Qaribabadi also urged people of the world, especially Iranians, to file their complaints and objections against Instagram's biased policy through UN Special Rapporteur for Freedom of Opinion and Expression Irene Khan and the UN human rights chief, Michelle Bachelet.

“I encourage the people throughout the word, including my fellow Iranians, to present their complaints or objections on this anti-human rights act to: @IreneKhan, SR on the promotion and protection of freedom of opinion and expression; @mbachelet, UNHCHR; and HRC President,” he wrote.

Former Commander of the Islamic Revolution Guards Corps (IRGC) Qods Force Lieutenant General Qassem Soleimani, his Iraqi trenchmate Abu Mahdi al-Muhandis, the second-in-command of Iraq’s PMU, and ten of their deputies were martyred by an armed drone strike as their convoy left Baghdad International Airport on January 3, 2020. The attack was ordered by then US President Donald Trump.

To date, Iran’s chief civilian prosecutor has indicted tens of individuals in connection with the assassination, among them former president Trump, the head of US Central Command General Kenneth McKenzie Jr., and former US Secretaries of State and Defense Mike Pompeo and Mark Esper.

The file remains open to the further addition of individuals that Tehran determines to have played a role in the killing.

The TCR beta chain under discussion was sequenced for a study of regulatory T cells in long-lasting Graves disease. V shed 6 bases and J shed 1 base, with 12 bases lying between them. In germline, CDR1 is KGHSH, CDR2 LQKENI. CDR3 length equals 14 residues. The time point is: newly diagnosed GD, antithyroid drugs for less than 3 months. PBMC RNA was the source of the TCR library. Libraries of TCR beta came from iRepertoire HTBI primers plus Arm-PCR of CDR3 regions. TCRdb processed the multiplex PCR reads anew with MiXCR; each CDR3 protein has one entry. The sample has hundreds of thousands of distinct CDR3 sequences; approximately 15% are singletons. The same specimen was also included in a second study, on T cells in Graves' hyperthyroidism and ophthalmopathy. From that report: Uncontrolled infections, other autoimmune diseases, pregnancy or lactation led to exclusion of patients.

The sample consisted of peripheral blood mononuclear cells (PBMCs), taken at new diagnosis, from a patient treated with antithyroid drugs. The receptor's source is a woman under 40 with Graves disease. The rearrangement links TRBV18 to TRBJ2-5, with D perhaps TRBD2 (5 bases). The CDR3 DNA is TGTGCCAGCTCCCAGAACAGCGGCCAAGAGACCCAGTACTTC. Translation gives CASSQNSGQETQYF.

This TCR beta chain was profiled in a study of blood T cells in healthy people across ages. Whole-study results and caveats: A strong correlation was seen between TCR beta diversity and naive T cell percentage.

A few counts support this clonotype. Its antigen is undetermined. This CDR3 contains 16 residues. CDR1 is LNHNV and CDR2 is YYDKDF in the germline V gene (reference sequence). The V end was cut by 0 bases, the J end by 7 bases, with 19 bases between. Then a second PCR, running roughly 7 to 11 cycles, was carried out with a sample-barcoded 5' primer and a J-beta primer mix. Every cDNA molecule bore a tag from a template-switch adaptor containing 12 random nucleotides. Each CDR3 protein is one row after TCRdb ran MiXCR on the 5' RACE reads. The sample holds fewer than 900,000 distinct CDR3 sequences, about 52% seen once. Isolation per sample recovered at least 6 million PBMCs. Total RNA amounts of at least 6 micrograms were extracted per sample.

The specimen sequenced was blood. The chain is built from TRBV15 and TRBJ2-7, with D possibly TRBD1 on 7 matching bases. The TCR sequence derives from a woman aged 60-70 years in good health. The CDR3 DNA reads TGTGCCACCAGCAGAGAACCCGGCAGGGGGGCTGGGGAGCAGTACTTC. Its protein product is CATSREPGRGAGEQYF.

Both commanders were highly popular because of their key role in fighting against the ISIL terrorist group in the region, particularly in Iraq and Syria.

Back in January 2020, two days after the assassination, the Iraqi parliament passed a law requiring the Iraqi government to end the presence of the US-led foreign forces in the Arab country.

Last year, Baghdad and Washington reached an agreement on ending the presence of all US combat troops in Iraq by the end of 2021.

The US military declared the end of its combat mission in Iraq this month, but resistance forces remain bent on expelling all American forces, including those who have stayed in the country on the pretext of training Iraqi forces or playing an advisory role.

Since the assassination, Iraqi resistance forces have ramped up pressure on the US military to leave their country, targeting American bases and forces on numerous occasions, at one point pushing the Americans to ask them to “just leave us alone”.

Iran and Iraq in a joint statement earlier this month underlined their determination to identify, prosecute and punish the culprits behind the assassination of General Soleimani and al-Muhandis.

Iran and Iraq have issued a joint statement on an investigation into the “criminal and terrorist” assassination by the US of top anti-terror commanders of the two countries in Baghdad in 2020, Qaribabadi said.

He added that the statement was issued during the second session of a joint Iran-Iraq committee investigating the murder of General Soleimani and al-Muhandis.

Qaribabadi said that in the statement, Iran and Iraq stressed that the assassinations were a “violation of the rules of international law, including relevant international conventions on the fight against terrorism”.